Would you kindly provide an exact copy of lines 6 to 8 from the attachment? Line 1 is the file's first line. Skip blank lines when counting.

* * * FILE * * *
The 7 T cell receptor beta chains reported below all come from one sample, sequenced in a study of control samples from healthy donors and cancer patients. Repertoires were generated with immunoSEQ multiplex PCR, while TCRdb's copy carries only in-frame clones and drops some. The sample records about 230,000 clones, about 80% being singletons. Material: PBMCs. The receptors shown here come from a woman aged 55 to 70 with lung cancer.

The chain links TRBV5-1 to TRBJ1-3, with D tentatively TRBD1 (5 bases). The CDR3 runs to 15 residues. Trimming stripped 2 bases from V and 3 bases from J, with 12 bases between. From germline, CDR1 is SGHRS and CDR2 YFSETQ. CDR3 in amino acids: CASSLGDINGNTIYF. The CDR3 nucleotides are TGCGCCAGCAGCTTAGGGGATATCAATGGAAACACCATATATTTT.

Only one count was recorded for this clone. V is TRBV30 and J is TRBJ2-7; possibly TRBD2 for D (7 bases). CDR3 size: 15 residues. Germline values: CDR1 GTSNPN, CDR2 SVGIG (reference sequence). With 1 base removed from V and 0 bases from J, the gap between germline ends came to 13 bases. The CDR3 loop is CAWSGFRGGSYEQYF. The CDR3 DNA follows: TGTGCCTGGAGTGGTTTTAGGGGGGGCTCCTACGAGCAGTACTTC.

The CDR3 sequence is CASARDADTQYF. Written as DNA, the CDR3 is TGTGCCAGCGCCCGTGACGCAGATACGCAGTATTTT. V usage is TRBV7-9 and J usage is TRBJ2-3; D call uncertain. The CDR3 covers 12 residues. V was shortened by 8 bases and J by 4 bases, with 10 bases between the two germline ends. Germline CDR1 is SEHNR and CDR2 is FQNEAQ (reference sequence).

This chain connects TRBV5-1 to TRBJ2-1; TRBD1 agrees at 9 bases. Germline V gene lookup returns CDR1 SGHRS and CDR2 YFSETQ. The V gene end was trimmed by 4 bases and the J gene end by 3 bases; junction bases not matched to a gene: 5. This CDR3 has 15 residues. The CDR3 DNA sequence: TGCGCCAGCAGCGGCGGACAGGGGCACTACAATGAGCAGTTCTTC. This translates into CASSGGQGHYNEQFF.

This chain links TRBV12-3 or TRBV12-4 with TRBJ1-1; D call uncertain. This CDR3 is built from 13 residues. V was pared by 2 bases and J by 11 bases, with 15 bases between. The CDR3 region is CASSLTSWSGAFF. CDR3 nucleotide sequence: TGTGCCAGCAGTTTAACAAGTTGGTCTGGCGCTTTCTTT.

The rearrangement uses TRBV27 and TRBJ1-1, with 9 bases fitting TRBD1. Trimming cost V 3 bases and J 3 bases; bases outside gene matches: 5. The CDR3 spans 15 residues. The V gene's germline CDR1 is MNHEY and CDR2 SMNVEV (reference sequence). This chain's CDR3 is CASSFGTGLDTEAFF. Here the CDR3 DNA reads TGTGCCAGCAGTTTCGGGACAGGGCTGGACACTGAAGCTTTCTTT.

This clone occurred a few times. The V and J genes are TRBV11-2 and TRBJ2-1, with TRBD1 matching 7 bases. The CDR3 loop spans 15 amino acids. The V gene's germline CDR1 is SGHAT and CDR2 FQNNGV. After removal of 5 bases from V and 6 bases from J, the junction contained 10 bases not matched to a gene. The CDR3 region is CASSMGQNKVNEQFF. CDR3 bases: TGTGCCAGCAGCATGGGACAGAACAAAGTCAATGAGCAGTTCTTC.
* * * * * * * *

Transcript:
This chain links TRBV12-3 or TRBV12-4 with TRBJ1-1; D call uncertain. This CDR3 is built from 13 residues. V was pared by 2 bases and J by 11 bases, with 15 bases between. The CDR3 region is CASSLTSWSGAFF. CDR3 nucleotide sequence: TGTGCCAGCAGTTTAACAAGTTGGTCTGGCGCTTTCTTT.

The rearrangement uses TRBV27 and TRBJ1-1, with 9 bases fitting TRBD1. Trimming cost V 3 bases and J 3 bases; bases outside gene matches: 5. The CDR3 spans 15 residues. The V gene's germline CDR1 is MNHEY and CDR2 SMNVEV (reference sequence). This chain's CDR3 is CASSFGTGLDTEAFF. Here the CDR3 DNA reads TGTGCCAGCAGTTTCGGGACAGGGCTGGACACTGAAGCTTTCTTT.

This clone occurred a few times. The V and J genes are TRBV11-2 and TRBJ2-1, with TRBD1 matching 7 bases. The CDR3 loop spans 15 amino acids. The V gene's germline CDR1 is SGHAT and CDR2 FQNNGV. After removal of 5 bases from V and 6 bases from J, the junction contained 10 bases not matched to a gene. The CDR3 region is CASSMGQNKVNEQFF. CDR3 bases: TGTGCCAGCAGCATGGGACAGAACAAAGTCAATGAGCAGTTCTTC.